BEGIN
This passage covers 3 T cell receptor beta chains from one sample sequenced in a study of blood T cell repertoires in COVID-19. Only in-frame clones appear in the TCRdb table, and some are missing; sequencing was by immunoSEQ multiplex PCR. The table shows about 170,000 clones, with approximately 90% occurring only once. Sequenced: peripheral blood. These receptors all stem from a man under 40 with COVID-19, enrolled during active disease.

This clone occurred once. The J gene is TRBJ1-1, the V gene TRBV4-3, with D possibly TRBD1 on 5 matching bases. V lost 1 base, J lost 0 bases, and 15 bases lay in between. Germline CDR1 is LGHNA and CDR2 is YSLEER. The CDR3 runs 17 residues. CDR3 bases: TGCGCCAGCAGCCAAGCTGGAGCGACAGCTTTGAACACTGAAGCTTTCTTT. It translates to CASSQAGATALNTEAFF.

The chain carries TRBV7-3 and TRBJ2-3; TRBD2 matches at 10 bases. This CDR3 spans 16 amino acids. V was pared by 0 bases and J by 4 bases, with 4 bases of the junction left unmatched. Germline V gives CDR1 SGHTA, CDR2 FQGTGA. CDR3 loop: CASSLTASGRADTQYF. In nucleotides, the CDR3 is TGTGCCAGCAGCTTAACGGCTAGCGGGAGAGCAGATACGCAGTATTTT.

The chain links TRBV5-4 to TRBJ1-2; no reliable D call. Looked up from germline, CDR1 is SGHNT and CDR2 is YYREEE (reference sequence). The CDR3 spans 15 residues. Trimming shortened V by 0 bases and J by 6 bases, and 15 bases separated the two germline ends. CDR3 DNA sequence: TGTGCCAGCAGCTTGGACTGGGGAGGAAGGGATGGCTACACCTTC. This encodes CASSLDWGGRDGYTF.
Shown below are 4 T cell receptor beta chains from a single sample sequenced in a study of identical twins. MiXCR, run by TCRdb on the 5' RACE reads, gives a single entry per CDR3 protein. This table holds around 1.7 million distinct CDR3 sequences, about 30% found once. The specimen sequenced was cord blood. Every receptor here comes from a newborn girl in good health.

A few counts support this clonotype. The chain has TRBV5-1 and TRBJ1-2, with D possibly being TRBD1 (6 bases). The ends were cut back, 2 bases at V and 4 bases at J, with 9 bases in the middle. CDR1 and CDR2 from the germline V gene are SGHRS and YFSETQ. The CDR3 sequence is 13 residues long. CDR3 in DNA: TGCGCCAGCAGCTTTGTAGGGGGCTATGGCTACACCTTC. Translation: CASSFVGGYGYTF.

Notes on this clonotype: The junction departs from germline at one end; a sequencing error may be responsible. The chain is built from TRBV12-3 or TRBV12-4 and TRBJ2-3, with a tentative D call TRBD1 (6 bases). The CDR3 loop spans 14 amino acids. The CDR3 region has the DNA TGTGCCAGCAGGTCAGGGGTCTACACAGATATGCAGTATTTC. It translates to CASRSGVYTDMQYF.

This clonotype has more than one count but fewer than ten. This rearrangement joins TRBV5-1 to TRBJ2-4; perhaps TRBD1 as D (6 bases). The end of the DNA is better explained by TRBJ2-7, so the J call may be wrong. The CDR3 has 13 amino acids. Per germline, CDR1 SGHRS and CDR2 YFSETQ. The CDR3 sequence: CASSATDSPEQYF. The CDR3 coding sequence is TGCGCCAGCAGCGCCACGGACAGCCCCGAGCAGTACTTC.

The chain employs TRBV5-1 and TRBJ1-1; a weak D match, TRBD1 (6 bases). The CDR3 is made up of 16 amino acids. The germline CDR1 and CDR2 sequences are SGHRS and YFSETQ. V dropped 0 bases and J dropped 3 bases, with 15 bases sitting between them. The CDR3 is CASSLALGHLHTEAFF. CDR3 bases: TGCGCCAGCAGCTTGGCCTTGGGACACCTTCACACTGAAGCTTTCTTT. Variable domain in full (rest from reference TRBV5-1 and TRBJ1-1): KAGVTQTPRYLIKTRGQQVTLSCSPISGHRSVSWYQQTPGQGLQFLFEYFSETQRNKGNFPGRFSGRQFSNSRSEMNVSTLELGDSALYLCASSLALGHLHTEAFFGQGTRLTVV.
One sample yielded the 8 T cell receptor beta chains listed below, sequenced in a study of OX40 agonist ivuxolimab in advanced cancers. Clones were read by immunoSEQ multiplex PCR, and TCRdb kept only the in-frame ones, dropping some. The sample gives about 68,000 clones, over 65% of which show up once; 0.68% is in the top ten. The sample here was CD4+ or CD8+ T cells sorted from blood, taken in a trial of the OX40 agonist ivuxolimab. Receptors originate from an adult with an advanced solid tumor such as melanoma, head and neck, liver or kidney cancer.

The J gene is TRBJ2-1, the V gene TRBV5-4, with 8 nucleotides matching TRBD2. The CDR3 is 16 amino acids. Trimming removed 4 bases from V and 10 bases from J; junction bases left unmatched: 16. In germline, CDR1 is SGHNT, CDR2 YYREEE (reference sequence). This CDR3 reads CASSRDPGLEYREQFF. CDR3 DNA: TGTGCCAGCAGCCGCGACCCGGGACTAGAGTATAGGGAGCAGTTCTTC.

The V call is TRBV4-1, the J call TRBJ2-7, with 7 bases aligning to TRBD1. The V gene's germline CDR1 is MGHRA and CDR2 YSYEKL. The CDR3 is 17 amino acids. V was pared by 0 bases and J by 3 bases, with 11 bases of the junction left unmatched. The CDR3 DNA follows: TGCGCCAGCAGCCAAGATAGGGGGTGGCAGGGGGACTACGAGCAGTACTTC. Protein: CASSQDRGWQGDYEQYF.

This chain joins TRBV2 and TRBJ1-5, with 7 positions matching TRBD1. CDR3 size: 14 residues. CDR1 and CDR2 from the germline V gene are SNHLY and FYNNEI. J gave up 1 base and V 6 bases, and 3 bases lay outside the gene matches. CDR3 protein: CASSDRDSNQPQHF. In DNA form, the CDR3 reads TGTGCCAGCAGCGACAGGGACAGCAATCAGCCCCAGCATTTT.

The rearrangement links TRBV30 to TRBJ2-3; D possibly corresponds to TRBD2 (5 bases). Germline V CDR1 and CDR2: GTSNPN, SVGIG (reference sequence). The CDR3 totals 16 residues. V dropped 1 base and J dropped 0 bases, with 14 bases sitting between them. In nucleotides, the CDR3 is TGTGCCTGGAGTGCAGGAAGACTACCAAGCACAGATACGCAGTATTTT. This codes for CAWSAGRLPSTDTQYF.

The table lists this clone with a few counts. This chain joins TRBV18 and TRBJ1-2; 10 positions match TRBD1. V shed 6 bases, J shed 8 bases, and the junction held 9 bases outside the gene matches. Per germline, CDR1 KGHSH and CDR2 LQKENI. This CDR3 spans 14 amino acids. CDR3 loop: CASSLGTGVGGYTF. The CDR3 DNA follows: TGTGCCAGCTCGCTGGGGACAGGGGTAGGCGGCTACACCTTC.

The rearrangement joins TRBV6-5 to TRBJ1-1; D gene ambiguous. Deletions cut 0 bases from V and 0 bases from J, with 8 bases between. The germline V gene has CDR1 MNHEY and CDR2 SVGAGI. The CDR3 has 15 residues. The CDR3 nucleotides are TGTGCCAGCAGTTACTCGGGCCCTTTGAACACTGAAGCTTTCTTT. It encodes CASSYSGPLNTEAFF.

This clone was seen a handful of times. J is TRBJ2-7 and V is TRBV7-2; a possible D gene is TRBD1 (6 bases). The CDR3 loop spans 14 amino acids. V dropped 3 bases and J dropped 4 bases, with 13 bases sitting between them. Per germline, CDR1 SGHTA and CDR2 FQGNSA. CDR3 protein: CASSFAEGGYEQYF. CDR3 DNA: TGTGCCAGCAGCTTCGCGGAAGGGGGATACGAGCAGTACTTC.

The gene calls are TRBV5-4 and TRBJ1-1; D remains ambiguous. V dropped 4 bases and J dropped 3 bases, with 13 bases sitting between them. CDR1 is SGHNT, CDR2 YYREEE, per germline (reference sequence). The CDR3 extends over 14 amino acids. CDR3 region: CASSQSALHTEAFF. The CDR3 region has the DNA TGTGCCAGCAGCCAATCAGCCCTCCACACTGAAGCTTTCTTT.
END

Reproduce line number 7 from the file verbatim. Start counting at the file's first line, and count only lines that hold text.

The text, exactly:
Notes on this clonotype: The junction departs from germline at one end; a sequencing error may be responsible. The chain is built from TRBV12-3 or TRBV12-4 and TRBJ2-3, with a tentative D call TRBD1 (6 bases). The CDR3 loop spans 14 amino acids. The CDR3 region has the DNA TGTGCCAGCAGGTCAGGGGTCTACACAGATATGCAGTATTTC. It translates to CASRSGVYTDMQYF.